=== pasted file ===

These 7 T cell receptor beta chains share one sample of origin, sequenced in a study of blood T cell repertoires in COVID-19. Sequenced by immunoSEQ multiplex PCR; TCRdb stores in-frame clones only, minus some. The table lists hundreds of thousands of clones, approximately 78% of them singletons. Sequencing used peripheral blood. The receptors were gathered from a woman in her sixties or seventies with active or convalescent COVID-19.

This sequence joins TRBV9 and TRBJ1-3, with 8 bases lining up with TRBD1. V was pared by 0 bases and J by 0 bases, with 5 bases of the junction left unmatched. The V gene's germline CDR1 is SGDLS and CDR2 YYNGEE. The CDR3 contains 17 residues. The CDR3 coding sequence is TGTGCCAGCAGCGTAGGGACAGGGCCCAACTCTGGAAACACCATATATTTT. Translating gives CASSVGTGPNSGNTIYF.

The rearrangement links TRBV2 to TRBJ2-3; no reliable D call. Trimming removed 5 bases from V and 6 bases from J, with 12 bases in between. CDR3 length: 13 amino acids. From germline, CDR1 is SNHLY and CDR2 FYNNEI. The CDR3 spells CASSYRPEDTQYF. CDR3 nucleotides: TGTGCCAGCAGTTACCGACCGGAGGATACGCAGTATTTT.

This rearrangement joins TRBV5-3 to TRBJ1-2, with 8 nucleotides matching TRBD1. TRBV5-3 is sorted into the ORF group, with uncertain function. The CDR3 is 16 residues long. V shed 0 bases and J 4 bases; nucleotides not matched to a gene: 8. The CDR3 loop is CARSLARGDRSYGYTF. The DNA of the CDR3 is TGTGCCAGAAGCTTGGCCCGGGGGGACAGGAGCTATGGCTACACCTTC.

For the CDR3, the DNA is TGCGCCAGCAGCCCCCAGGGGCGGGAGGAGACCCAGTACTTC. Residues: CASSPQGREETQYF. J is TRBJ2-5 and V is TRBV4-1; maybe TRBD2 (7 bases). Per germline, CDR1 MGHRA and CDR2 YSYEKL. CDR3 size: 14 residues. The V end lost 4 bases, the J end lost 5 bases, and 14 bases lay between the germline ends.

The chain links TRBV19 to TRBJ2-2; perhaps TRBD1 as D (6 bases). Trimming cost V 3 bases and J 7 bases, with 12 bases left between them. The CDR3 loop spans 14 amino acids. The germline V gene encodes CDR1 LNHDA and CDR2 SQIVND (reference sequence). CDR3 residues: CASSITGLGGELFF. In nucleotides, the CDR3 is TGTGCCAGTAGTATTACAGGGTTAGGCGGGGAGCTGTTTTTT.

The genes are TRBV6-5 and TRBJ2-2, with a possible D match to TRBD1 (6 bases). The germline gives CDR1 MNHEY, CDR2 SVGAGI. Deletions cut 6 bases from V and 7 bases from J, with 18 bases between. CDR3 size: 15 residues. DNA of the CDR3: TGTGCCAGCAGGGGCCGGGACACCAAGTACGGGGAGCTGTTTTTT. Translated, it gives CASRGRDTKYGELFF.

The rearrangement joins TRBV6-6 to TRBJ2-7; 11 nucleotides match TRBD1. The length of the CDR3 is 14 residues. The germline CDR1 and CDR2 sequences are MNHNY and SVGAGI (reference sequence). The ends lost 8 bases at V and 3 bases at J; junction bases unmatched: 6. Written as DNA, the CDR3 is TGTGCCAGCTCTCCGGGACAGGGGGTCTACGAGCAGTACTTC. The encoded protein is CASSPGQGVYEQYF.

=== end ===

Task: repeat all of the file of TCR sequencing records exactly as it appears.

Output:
These 7 T cell receptor beta chains share one sample of origin, sequenced in a study of blood T cell repertoires in COVID-19. Sequenced by immunoSEQ multiplex PCR; TCRdb stores in-frame clones only, minus some. The table lists hundreds of thousands of clones, approximately 78% of them singletons. Sequencing used peripheral blood. The receptors were gathered from a woman in her sixties or seventies with active or convalescent COVID-19.

This sequence joins TRBV9 and TRBJ1-3, with 8 bases lining up with TRBD1. V was pared by 0 bases and J by 0 bases, with 5 bases of the junction left unmatched. The V gene's germline CDR1 is SGDLS and CDR2 YYNGEE. The CDR3 contains 17 residues. The CDR3 coding sequence is TGTGCCAGCAGCGTAGGGACAGGGCCCAACTCTGGAAACACCATATATTTT. Translating gives CASSVGTGPNSGNTIYF.

The rearrangement links TRBV2 to TRBJ2-3; no reliable D call. Trimming removed 5 bases from V and 6 bases from J, with 12 bases in between. CDR3 length: 13 amino acids. From germline, CDR1 is SNHLY and CDR2 FYNNEI. The CDR3 spells CASSYRPEDTQYF. CDR3 nucleotides: TGTGCCAGCAGTTACCGACCGGAGGATACGCAGTATTTT.

This rearrangement joins TRBV5-3 to TRBJ1-2, with 8 nucleotides matching TRBD1. TRBV5-3 is sorted into the ORF group, with uncertain function. The CDR3 is 16 residues long. V shed 0 bases and J 4 bases; nucleotides not matched to a gene: 8. The CDR3 loop is CARSLARGDRSYGYTF. The DNA of the CDR3 is TGTGCCAGAAGCTTGGCCCGGGGGGACAGGAGCTATGGCTACACCTTC.

For the CDR3, the DNA is TGCGCCAGCAGCCCCCAGGGGCGGGAGGAGACCCAGTACTTC. Residues: CASSPQGREETQYF. J is TRBJ2-5 and V is TRBV4-1; maybe TRBD2 (7 bases). Per germline, CDR1 MGHRA and CDR2 YSYEKL. CDR3 size: 14 residues. The V end lost 4 bases, the J end lost 5 bases, and 14 bases lay between the germline ends.

The chain links TRBV19 to TRBJ2-2; perhaps TRBD1 as D (6 bases). Trimming cost V 3 bases and J 7 bases, with 12 bases left between them. The CDR3 loop spans 14 amino acids. The germline V gene encodes CDR1 LNHDA and CDR2 SQIVND (reference sequence). CDR3 residues: CASSITGLGGELFF. In nucleotides, the CDR3 is TGTGCCAGTAGTATTACAGGGTTAGGCGGGGAGCTGTTTTTT.

The genes are TRBV6-5 and TRBJ2-2, with a possible D match to TRBD1 (6 bases). The germline gives CDR1 MNHEY, CDR2 SVGAGI. Deletions cut 6 bases from V and 7 bases from J, with 18 bases between. CDR3 size: 15 residues. DNA of the CDR3: TGTGCCAGCAGGGGCCGGGACACCAAGTACGGGGAGCTGTTTTTT. Translated, it gives CASRGRDTKYGELFF.

The rearrangement joins TRBV6-6 to TRBJ2-7; 11 nucleotides match TRBD1. The length of the CDR3 is 14 residues. The germline CDR1 and CDR2 sequences are MNHNY and SVGAGI (reference sequence). The ends lost 8 bases at V and 3 bases at J; junction bases unmatched: 6. Written as DNA, the CDR3 is TGTGCCAGCTCTCCGGGACAGGGGGTCTACGAGCAGTACTTC. The encoded protein is CASSPGQGVYEQYF.